Eileen Fisher is waving a flag for regenerative agriculture.
The ethical women’s clothing brand has pledged to combat biodiversity loss, soil degradation and habitat destruction as a “frontier founder” of Land to Market, a program by Colorado’s Savory Institute that supports the regenerative production of raw materials using a methodology known as Ecological Outcome Verification (EOV).
EOV, according to the Savory Institute, measures key ecological indicators—including soil health, sequestered carbon and water infiltration rates. Viewed in aggregate, they “indicate positive or negative trends in the overall health” of land and grazing systems.
‘Regenerative agriculture results in increased soil fertility and biodiversity, leading to carbon sequestration, drought resistance and plenty of grass for the sheep to graze,” Megan Meiklejohn, Eileen Fisher’s sustainable materials and transparency manager, explained in a statement. “By partnering with Savory, we have assurance that the Land to Market producers are realizing continuous improvements in ecological health through verified outcomes. We’re proud to be working with Savory and like-minded brands to expand regenerative farming.”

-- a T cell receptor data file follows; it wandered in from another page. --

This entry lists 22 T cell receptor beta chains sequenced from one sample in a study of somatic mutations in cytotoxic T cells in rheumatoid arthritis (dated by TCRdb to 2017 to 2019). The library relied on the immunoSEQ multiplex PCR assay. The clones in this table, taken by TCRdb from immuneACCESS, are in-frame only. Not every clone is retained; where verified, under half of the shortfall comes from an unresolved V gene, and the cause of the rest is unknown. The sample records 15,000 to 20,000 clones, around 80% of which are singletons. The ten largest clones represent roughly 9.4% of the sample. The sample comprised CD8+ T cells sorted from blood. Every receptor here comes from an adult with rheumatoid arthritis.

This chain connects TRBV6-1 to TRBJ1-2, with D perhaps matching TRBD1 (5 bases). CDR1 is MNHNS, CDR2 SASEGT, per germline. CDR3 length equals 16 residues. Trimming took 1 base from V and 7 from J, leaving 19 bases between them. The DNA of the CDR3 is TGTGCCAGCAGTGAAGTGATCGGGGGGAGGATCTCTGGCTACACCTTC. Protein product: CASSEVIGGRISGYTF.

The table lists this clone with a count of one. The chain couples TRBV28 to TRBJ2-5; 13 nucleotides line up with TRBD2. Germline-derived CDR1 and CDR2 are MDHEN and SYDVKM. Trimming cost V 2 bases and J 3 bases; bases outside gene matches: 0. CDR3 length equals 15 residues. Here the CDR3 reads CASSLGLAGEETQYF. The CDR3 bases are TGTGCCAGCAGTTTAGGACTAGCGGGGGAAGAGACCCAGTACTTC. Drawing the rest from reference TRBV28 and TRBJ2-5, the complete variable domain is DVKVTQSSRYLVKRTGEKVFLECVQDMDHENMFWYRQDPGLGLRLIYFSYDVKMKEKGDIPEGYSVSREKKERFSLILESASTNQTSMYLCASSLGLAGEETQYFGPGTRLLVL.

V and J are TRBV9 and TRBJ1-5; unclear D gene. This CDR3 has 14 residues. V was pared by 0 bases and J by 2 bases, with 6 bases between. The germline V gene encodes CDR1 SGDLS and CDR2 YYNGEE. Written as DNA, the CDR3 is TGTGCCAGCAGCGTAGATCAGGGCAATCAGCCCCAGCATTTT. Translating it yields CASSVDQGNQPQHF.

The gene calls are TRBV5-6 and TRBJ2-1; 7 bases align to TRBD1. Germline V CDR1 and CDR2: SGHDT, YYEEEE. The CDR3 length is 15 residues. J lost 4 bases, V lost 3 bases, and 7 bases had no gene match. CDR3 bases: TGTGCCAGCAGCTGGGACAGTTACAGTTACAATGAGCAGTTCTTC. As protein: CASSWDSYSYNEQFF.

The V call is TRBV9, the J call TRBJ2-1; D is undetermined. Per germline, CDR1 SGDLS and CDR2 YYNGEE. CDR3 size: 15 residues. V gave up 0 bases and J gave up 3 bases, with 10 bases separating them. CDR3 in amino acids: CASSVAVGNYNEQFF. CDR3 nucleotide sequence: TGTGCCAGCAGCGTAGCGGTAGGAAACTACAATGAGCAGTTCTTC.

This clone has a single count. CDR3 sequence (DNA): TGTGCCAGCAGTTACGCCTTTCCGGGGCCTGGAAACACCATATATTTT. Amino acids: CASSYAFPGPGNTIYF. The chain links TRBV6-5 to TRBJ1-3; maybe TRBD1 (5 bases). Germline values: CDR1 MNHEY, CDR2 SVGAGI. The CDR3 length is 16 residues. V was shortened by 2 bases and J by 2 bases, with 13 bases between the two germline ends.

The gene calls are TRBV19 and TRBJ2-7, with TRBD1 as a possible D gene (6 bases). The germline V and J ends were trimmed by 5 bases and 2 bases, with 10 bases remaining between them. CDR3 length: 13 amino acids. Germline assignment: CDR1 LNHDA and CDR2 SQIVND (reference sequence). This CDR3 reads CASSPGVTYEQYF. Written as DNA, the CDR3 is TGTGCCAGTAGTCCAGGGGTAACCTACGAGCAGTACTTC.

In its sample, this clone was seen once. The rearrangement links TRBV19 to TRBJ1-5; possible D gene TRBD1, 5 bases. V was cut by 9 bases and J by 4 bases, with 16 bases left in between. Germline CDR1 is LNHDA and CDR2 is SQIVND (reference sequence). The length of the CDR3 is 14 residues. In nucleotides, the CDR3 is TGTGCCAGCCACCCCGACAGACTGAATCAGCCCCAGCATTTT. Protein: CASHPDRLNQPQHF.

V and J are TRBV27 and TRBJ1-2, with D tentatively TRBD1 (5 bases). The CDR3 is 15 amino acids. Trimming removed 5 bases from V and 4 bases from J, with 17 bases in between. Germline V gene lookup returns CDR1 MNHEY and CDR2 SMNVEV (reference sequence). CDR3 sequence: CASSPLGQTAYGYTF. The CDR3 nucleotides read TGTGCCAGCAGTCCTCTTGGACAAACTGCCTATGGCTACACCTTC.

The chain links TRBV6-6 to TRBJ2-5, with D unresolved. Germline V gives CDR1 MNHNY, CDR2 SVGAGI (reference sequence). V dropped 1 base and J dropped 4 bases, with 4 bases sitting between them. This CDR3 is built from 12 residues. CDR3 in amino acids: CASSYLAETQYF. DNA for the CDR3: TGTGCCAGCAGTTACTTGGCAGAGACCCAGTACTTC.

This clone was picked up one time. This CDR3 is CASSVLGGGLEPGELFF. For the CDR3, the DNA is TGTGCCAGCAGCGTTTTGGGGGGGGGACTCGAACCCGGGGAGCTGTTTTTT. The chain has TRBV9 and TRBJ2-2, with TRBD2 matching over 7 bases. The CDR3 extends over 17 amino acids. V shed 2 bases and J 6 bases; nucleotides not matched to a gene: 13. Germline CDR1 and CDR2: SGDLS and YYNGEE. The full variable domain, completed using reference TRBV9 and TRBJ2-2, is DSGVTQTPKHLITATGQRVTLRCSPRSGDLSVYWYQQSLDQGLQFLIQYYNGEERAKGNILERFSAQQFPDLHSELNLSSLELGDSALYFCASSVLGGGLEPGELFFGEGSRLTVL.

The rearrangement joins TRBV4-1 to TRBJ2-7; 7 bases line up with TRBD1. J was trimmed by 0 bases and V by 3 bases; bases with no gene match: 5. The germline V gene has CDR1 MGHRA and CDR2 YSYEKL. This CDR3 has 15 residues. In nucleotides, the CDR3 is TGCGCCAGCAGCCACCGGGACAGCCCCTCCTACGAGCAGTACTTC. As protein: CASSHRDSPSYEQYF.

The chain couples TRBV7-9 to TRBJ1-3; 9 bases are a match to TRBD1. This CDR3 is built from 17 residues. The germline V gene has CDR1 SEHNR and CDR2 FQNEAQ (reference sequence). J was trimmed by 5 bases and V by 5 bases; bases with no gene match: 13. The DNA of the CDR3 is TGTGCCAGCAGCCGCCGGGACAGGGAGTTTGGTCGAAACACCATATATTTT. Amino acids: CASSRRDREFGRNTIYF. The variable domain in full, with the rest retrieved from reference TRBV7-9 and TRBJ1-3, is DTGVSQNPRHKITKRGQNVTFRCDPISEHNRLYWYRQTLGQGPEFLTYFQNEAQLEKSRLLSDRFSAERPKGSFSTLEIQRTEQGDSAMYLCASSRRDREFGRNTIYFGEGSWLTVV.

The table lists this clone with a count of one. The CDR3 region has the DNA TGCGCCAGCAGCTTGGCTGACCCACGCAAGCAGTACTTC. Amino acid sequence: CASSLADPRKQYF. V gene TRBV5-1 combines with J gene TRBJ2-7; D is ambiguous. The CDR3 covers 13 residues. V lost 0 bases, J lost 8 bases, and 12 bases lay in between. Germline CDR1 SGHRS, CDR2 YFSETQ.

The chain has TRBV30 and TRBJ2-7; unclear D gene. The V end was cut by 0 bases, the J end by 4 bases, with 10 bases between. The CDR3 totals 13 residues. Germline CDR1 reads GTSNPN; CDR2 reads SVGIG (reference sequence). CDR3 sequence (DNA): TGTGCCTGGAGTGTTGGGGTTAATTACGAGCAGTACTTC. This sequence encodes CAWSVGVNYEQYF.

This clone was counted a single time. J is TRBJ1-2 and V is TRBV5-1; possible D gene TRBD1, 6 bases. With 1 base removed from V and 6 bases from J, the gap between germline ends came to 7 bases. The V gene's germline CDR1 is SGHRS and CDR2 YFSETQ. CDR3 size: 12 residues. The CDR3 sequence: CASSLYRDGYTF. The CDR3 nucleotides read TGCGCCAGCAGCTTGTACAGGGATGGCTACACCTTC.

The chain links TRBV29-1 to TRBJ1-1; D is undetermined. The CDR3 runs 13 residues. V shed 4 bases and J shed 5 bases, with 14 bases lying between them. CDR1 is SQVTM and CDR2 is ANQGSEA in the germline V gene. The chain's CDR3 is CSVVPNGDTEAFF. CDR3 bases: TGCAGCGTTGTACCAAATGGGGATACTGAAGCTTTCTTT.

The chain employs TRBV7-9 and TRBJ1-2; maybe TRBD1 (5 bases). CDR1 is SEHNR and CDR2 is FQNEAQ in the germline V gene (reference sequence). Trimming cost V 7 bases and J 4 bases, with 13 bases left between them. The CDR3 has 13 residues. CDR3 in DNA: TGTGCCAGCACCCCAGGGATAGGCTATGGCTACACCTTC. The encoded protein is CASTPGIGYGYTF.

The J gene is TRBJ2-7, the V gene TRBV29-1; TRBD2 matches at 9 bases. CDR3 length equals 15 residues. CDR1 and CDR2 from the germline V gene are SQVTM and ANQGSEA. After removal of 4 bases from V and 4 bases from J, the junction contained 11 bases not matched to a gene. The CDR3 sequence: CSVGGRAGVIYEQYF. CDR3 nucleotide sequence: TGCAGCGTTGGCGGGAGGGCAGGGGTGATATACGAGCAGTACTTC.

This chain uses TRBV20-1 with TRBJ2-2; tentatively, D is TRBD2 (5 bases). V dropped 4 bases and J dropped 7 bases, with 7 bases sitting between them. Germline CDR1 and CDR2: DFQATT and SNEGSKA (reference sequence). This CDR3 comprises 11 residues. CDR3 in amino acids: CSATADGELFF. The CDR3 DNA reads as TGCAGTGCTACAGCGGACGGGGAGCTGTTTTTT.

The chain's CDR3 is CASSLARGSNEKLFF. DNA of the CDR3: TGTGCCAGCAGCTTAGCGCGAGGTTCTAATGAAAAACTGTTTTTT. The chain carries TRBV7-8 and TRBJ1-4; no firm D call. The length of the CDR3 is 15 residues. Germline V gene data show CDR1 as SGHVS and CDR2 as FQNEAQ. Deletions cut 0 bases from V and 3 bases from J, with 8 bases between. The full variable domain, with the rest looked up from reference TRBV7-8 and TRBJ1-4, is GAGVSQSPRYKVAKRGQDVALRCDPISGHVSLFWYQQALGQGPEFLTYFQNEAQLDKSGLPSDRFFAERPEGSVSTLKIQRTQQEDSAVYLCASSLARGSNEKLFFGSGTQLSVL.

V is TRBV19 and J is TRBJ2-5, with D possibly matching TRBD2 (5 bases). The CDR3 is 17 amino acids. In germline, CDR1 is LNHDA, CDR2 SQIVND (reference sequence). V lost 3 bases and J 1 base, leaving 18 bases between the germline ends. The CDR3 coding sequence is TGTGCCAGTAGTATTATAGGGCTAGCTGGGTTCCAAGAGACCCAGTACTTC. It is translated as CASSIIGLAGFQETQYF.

Eileen Fisher is implementing EOV with its wool sourcing in collaboration with Ovis XXI, an Argentinian B Corp network whose livestock producers already use the protocol as an assessment tool. Both the brand and the Savory Institute will spend the next year “exploring additional opportunities” to broaden the program’s scope on other continents and into Eileen Fisher’s leather and other fiber supply chains, the company said.
This ecological verified merino will appear in more than 40 styles in Eileen Fisher’s upcoming fall and winter collections. All products made with the verified regenerative Ovis XXI wool, the brand said, will carry a hang tag that reads, “Our wool supports Argentinian ranchers who regenerate depleted grasslands through holistic farming methods.”
“Eileen Fisher is committed to leading the change towards sustainable clothing,” Meiklejohn said. “By sourcing wool from ranchers practicing holistic and regenerative land management, we’re supporting more than just a sustainable fiber, we’re supporting whole ecosystem health.”